'My mother said I never should...use sign language'

Lisa Kelly and Ali Briggs in My Mother Said I Never Should at the Crucible Studio, SheffieldLisa Kelly and Ali Briggs in My Mother Said I Never Should at the Crucible Studio, Sheffield
Lisa Kelly and Ali Briggs in My Mother Said I Never Should at the Crucible Studio, Sheffield | Other 3rd Party
Playing characters at the opposite end of the generation gap in Charlotte Keatley’s play My Mother Said I Never Should, Ali Briggs and Lisa Kelly have very differing experiences of growing up as D/deaf children.

While Ali was born into a hearing family, both Lisa’s parents and three siblings were D/deaf.

“My parents didn’t know anything about deafness and in those days deaf children were educated together, they were segregated,” says the older actor. “And my family said there should be no signing, it was all speech therapy and things. You had to sit on your hands.”

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It was long thought that sign language would inhibit a child’s language development and was banned in schools for the D/deaf in favour of oral education.

“Even today there are professionals who believe that sign language will delay development but I think the opposite,” says Lisa. “An audiologist will tell parents, I am sorry your child has failed a hearing test and is deaf. That’s two negatives already. The parent says, what am I going to do? and they talk about speech therapy, they don’t give all the options.”

Bradford-born Ali Briggs remembers when she decided she wanted to act. “A theatre company came to our school and because I was deaf I had to collect all the registers and as I went round the set was being built and the costumes brought out so that by the end I realised that’s what I wanted to do.

“Later when I went for career advice and said I wanted to be an actor and they said,’ No, that’s stupid. How will you hear the cues, no, no, no. Go to Marks and Spencer, they like the deaf.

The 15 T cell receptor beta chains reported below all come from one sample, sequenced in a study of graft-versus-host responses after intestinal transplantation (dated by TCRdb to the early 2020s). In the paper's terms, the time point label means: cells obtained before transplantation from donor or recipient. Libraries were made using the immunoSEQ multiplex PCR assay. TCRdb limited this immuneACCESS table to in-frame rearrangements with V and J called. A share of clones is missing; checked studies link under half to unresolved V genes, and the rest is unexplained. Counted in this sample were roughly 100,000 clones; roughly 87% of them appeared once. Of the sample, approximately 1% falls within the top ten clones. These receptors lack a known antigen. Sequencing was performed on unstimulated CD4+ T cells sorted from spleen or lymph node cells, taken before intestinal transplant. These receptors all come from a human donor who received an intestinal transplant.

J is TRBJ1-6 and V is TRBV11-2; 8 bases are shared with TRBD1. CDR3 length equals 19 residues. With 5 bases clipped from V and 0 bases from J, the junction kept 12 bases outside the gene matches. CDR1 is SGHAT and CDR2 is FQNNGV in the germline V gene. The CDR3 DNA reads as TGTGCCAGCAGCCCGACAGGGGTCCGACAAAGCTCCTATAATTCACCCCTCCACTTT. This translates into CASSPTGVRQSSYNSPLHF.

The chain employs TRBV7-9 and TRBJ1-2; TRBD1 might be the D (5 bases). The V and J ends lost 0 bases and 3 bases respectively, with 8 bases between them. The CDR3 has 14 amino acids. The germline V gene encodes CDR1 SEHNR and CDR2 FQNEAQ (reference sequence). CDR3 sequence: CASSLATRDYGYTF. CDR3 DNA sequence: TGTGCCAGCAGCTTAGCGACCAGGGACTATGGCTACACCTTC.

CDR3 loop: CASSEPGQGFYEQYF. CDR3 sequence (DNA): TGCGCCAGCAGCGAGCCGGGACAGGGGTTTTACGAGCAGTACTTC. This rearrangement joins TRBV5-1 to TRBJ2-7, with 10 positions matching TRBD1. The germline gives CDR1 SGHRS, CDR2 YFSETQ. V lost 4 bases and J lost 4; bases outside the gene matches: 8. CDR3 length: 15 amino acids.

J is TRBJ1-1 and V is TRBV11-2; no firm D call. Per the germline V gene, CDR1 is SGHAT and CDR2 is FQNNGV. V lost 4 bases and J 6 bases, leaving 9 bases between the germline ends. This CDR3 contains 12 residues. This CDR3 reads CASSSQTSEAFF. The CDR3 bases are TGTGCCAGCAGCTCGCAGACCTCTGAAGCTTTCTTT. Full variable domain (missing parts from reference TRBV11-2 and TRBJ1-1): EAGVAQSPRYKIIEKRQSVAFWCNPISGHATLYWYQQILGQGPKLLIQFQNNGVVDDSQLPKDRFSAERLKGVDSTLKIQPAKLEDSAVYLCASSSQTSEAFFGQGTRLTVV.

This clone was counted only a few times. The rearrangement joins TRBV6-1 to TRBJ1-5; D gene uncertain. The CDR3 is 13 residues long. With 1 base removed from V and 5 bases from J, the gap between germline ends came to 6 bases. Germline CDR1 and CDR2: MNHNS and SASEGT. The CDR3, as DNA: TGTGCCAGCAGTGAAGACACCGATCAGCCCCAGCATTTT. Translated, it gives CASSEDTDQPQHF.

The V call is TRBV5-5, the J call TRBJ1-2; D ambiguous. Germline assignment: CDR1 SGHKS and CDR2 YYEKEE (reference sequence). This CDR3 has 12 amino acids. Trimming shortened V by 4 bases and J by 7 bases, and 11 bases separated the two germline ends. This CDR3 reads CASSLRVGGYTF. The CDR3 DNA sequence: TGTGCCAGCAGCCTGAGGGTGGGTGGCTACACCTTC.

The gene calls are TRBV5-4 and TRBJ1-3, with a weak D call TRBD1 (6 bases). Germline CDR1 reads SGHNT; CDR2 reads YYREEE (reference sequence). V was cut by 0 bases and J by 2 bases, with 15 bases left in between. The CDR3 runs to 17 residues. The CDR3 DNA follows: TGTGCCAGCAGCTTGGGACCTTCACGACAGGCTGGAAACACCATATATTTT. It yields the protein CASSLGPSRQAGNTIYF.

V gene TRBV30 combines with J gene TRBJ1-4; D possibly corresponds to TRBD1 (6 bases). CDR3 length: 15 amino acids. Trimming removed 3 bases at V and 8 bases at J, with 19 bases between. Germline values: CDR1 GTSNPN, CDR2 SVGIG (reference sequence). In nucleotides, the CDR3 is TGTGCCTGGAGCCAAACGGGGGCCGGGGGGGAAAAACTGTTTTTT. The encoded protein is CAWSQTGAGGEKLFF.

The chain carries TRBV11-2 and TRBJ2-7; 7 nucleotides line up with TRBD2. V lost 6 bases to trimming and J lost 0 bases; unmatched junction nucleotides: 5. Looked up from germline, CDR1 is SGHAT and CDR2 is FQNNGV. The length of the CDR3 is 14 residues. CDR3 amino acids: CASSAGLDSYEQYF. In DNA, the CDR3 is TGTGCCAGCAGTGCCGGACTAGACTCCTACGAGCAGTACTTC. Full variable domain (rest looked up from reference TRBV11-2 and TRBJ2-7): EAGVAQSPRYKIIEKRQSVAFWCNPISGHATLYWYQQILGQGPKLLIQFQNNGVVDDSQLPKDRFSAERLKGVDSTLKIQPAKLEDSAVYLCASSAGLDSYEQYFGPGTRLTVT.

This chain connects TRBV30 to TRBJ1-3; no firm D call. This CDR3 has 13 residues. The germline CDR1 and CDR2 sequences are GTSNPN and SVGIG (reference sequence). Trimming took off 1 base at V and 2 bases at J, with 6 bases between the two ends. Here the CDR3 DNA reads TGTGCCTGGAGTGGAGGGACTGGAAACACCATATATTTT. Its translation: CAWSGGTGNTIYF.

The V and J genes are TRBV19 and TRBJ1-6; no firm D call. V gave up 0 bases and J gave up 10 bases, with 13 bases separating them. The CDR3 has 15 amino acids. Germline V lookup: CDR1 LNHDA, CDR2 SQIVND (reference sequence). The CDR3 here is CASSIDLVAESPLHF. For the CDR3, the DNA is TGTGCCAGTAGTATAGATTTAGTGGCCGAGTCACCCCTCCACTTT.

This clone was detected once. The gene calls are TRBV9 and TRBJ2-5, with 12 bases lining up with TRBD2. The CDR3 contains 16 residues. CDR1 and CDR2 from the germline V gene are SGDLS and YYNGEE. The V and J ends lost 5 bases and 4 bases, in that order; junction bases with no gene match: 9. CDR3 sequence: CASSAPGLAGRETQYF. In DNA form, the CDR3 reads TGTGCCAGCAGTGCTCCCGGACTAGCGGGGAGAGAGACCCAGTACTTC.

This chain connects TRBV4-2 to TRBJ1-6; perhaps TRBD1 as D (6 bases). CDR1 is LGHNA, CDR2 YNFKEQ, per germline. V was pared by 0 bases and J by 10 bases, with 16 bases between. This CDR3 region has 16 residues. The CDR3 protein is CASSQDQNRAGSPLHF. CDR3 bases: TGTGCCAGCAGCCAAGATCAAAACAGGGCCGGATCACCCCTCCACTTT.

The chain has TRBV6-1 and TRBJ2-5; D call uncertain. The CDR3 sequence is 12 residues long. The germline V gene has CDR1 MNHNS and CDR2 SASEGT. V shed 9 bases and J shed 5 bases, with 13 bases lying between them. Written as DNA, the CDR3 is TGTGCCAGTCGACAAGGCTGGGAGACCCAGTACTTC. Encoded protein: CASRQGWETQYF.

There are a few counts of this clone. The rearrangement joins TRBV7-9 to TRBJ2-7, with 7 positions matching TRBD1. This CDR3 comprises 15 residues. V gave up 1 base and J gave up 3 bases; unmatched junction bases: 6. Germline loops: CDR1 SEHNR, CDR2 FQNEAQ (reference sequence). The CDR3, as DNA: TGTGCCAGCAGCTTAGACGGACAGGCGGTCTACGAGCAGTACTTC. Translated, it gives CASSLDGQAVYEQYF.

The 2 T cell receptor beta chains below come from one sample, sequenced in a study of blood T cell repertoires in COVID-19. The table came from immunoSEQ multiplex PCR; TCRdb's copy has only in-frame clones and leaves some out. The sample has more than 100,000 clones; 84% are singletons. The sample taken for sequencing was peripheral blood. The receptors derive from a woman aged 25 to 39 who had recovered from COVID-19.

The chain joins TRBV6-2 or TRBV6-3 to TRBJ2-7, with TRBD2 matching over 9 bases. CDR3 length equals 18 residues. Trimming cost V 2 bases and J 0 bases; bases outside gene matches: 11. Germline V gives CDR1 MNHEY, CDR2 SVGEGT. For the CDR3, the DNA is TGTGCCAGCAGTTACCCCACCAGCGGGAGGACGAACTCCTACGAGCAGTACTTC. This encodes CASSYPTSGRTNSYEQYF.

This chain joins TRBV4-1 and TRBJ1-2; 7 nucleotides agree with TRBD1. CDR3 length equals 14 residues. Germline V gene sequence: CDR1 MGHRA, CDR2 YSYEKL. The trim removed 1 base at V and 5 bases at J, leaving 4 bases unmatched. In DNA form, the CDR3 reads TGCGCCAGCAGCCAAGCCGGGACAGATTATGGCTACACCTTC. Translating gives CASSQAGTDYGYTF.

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“Anyway I ended up going to Damart Thermalware where I was a long john packer. It was only when I was 38 that I got my first acting job because again it was barrier after barrier. That was when I got my Equity card but I had done acting at school and at deaf club in Leeds.

“That first job was with Red Ladder, touring schools, it was fantastic. It was called Breaking the Silence and there were two Deaf actors and a blind actor in it which was really good back then. Later I came to the Crucible in Song for the Sea, a TIE production.

“I did 25 episodes of Coronation Street and was introduced as Emily Bishop’s niece and was in and out but my first TV was in Fat Friends when I played a deaf masseur.

“Although there are more opportunities now we want more and it to be more mainstream. We want to see them and be represented in the theatre and on TV.”

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Lisa Kelly says she too wanted to be an actress from a young age. “I did drama at GCSE but then stopped it and did English and Psychology for A Level and then a degree in Counselling,” she says. “I knew it was so competitive to get into acting and then I saw the audition for a film and got that. The film was called Reverberation and it was a sci fi film about trying to find a cure for deafness but I go back in time to try and stop it.”

Then she successfully auditioned for this, her first professional theatre role.

Are things overall better for D/deaf people nowadays? “Attitudes are changing but sometimes I feel we have gone backwards,” considers Lisa.

“Deafness is an invisible disability and I think it varies for different people. I can hear and speak and some people don’t realise I am deaf and then I think those who are profoundly deaf and can’t speak will face more barriers.

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“I can only speak for myself and feel fine but some of the things people say, like asking can you drive, can you have children? So I feel some things are better, others worse.”

My Mother Said I Never Should runs in the Crucible Studio until Saturday, November 23.

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